Meyer Intellectual Props. Ltd. v. Bodum, Inc., No. 2011-1329 (Fed. Cir. Aug. 15, 2012)
The patentee alleged infringement of two method patents for frothing milk. The alleged infringer counterclaimed for declaratory judgment of noninfringement and invalidity. The district court largely granted the patentee’s motions for partial summary judgment on the issues of induced and direct infringement. Before trial, the district court also granted the patentee’s motions in limine, barring the alleged infringer from introducing expert testimony, relying on certain evidence of prior art, and presenting any evidence regarding its inequitable conduct defense. The jury returned a verdict for the patentee and awarded the requested damages. After denying the alleged infringer’s motion for JMOL, the district court granted the patentee’s motion for treble damages and attorneys’ fees.
The Federal Circuit reversed in part, vacated in part, and remanded for new trial. First, the court reversed the grants of partial summary judgment because the patentee had neither identified specific instances of direct infringement nor offered evidence that the alleged infringer itself used the contested milk frothers. Next, applying the law of the regional circuit, it found that the district court abused its discretion by granting patentee’s motions in limine: the evidentiary errors improperly narrowed the scope of prior art the alleged infringer could introduce, and prejudiced its ability to present its invalidity defense. Specifically, the alleged infringer’s expert report invoking common sense was sufficiently detailed in light of the “simple” nature of the technology involved, and its exclusion was not harmless because it impaired the alleged infringer’s ability to present its obviousness defense. Moreover, any restrictions on the prior art used in the report should have at most limited the expert’s own testimony at trial, not prevented other witnesses from testifying about prior art that had been disclosed during discovery. Precluding the alleged infringer from introducing evidence of inequitable conduct also was improper because it effectively operated as a summary judgment ruling against the alleged infringer’s affirmative defense. Finally, in light of its decision to remand the case for a new trial on infringement and invalidity, the Federal Circuit vacated the jury’s verdict of willfulness and the district court’s decisions denying JMOL on the issues of willfulness, granting treble damages, and awarding attorneys’ fees.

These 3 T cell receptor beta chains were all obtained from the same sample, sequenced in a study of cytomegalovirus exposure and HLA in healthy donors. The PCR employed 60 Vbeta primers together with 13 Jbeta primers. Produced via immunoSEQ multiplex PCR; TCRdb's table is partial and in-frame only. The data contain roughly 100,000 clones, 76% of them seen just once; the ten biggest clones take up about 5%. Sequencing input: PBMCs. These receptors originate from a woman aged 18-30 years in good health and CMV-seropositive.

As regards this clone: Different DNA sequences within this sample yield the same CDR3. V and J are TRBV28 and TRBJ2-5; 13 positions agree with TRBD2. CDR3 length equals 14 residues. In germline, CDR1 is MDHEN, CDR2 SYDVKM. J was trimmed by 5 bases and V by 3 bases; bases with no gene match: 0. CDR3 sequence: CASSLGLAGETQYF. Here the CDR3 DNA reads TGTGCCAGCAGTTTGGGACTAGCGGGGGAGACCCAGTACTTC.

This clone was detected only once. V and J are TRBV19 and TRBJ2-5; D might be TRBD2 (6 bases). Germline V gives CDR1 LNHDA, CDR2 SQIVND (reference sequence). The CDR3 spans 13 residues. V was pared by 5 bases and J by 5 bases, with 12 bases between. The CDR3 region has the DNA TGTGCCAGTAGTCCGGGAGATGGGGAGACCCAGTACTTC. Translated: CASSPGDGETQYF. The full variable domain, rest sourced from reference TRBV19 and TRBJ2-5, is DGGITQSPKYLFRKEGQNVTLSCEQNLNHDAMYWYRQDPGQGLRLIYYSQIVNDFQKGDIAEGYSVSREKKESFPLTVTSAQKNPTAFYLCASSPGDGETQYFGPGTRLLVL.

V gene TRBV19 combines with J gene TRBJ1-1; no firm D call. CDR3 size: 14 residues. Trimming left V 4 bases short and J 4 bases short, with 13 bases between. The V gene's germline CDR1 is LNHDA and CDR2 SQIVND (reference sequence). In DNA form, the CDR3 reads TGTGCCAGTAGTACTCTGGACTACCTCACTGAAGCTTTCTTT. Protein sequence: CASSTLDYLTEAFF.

In a brief concurrence, Judge Dyk argued that this case exemplifies the shortcomings of the patent system. He characterized the asserted claims as obvious and criticized the “wasteful” and expensive litigation they prompted.
A copy of the opinion can be found here.